Any promotion of Sanskrit as a language in India is seen as an affront to ‘secularism’ by certain self-proclaimed Liberal-Secular custodians of the country. Circumlocutory articles are written in the English language falsely claiming that any study of the ancient Indian language is a sign of “backwardness” and a political tool of the saffron forces. But things are different in the West.
In what will help advance the study of Sanskrit in the US, a famous Indian-American couple has gifted $3.5 million to Chicago University.
The Chicago University said that the Anupama and Guru Ramakrishnan Professorship in Sanskrit studies has been established to support a faculty member whose work focuses on Sanskrit.
The University is one of the earliest institutions in the West to offer Sanskrit as a course. The first classes on South Asia’s oldest literary language – and still in use – were held at the University in 1892 and have been held regularly ever since.
Guru Ramakrishnan is the founding partner at Meru Capital Group. His wife Anupama is on the advisory board of the Agastya Foundation, a Bengaluru-based NGO that funds and operates educational programmes in rural India.
Guru is a 1988 Booth alumnus who began his career with Morgan Stanley before co-founding the hedge fund/private equity firm Old Lane in 2005. Four years later he founded Meru Capital. This gift to the Chicago University is not a first for the Ramakrishnans; they had in March 2014 gifted $3 million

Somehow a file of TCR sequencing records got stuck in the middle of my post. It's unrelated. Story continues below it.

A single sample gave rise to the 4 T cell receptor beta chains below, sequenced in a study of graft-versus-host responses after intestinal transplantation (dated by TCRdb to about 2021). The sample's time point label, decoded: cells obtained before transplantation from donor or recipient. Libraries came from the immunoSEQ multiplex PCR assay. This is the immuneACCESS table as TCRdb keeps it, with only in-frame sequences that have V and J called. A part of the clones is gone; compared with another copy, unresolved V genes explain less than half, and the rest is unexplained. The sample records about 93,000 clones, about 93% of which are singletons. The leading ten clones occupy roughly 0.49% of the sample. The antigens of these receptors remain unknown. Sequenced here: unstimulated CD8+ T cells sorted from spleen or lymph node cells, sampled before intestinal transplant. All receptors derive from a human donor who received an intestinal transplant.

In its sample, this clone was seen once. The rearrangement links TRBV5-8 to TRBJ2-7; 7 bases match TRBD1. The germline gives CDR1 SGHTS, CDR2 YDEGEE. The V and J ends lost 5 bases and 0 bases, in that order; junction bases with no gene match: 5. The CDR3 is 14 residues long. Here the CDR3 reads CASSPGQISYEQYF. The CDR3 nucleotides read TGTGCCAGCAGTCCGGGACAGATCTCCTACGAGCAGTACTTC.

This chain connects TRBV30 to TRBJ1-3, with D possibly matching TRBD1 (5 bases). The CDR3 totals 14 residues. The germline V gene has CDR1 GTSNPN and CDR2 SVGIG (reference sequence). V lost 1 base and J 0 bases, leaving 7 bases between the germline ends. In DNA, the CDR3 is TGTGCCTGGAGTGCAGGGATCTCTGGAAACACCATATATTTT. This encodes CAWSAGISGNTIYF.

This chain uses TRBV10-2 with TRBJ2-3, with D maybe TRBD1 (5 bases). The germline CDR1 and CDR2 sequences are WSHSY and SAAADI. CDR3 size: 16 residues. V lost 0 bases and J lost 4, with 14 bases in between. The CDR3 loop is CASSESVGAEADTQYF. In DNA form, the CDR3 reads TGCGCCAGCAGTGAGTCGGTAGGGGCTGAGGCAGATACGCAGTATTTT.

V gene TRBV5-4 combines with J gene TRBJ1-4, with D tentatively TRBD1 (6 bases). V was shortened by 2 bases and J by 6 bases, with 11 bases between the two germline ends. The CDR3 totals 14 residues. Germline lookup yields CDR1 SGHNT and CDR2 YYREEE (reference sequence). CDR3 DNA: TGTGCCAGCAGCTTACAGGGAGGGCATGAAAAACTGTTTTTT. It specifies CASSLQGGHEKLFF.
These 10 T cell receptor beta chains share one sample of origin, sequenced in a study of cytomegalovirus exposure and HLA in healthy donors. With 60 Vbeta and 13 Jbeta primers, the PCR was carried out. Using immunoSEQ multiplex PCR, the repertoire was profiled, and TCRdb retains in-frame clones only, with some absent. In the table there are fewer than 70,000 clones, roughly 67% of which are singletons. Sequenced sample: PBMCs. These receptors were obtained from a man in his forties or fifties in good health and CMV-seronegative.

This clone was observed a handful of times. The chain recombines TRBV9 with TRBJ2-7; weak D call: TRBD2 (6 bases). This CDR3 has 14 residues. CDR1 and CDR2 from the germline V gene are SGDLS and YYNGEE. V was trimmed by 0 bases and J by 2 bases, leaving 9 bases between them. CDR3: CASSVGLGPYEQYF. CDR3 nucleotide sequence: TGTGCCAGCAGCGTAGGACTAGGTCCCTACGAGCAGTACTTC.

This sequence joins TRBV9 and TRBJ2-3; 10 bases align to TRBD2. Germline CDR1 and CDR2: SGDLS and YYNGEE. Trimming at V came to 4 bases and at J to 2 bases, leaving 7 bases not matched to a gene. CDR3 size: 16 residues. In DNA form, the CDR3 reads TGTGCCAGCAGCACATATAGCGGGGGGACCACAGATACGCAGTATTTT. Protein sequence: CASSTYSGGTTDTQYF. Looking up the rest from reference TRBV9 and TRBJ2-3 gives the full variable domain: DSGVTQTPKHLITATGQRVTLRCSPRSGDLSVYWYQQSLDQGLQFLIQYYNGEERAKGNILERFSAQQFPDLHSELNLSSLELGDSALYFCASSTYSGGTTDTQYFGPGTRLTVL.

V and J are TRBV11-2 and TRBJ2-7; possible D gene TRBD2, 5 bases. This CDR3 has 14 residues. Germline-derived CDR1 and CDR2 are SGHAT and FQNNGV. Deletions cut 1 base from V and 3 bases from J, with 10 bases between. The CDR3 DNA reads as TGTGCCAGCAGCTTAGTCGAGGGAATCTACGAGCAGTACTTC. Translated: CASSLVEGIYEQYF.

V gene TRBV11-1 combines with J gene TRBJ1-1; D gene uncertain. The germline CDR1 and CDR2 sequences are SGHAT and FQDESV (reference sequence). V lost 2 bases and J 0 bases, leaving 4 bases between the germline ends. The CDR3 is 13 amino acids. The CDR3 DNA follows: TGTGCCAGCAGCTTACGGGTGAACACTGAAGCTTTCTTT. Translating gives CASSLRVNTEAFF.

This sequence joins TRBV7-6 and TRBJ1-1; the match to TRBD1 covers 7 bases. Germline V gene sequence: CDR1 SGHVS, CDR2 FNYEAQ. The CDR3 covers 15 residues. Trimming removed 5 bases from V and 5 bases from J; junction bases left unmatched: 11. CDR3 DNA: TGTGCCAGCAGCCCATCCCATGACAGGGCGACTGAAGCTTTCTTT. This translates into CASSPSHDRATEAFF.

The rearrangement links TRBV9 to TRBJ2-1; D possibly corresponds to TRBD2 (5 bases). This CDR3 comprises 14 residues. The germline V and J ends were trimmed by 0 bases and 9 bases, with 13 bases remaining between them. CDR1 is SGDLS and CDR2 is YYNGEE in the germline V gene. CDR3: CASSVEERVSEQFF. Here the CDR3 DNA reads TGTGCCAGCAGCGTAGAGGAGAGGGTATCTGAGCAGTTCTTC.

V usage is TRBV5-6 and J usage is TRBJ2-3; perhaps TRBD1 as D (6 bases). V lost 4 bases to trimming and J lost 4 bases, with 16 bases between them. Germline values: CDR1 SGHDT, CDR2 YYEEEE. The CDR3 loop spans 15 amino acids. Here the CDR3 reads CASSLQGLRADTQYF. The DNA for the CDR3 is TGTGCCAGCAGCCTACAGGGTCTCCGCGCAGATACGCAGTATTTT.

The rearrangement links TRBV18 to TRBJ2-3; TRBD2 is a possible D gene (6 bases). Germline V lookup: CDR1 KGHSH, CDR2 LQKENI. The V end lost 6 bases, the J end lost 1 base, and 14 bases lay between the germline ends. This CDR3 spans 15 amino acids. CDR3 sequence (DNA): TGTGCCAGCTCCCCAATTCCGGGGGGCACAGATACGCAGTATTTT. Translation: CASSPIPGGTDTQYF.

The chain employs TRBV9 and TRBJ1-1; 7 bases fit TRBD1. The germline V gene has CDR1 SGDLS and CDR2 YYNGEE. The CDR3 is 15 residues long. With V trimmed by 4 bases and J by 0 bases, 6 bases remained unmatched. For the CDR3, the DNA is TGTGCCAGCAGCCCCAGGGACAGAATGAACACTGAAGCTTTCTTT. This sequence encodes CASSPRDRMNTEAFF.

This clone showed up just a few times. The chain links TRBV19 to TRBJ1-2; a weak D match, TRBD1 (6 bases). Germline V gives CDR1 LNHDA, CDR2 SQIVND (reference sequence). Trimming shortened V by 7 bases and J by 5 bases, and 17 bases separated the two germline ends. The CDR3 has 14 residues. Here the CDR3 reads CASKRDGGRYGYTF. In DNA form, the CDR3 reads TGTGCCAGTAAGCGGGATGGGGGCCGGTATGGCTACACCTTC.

in the form of an Endowed Scholarship Fund to support the annual tuition fee of three Indian students enrolled in Chicago Booth’s Full-Time MBA Program.
The chair of the new Ramakrishnan Professorship will be held by Gary Tubb, a distinguished professor in South Asian Languages and Civilisations and faculty director of the University of Chicago Centre in New Delhi.
Gary Tubb speaking at the New Delhi chapter of the Chicago University.
Tubb, who has been a Sanskrit scholar since he was an undergraduate student at Harvard University, praised the Ramakrishnans for their “serious interest in and respect for the way Sanskrit is studied”. He is the author of ‘Scholastic Sanskrit: A Handbook for Students’. Attracted to the language because it provided “access to a long and rich history of human thought”, Tubb said that Sanskrit is the “single language that provides access to an extraordinarily broad range of texts and histories”.
“We are delighted to fund this chair in Sanskrit – one of the oldest languages that has given the world the Vedas, Upanishads and other exceptional works of spirituality, poetry, music and dance,” the Ramakrishnans said.
According to the University of Chicago more than 60 of its faculty members are engaged in the study of South Asian history, culture and language. Among others is Wendy Doniger, the writer of ‘The Hindus: An Alternative History’. The announcement of the Ramakrishnan Professorship comes as the Department of South Asian Languages and Civilizations celebrates its 50th anniversary.
In fact, Sanskrit as a study is increasingly finding takers in the West. Countries such as Germany have witnessed a tremendous rise in those looking to study the ancient Indian language.
At least 14 universities in Germany offer courses on Sanskrit, and all of them are struggling to accommodate the high numbers of scholars.
Dr Hans Harder, head of the department of modern South Asian languages and literatures (modern Indology), at Germany’s Heidelberg University warned last year that an entire civilization will disappear if Indians stop teaching their children their own language.
“A significant part of the global cultural heritage will become extinct if major languages like Hindi and Bangla fall prey to Indian English which, in the process, has only got poorer,” he had told Daily Mail in April 2015
. But Harder is not worried about the continuation of Sanskrit or any Indian languages in India because it his country that has seen a phenomenal rise in number of scholars and because of people such as Ramakrishnans.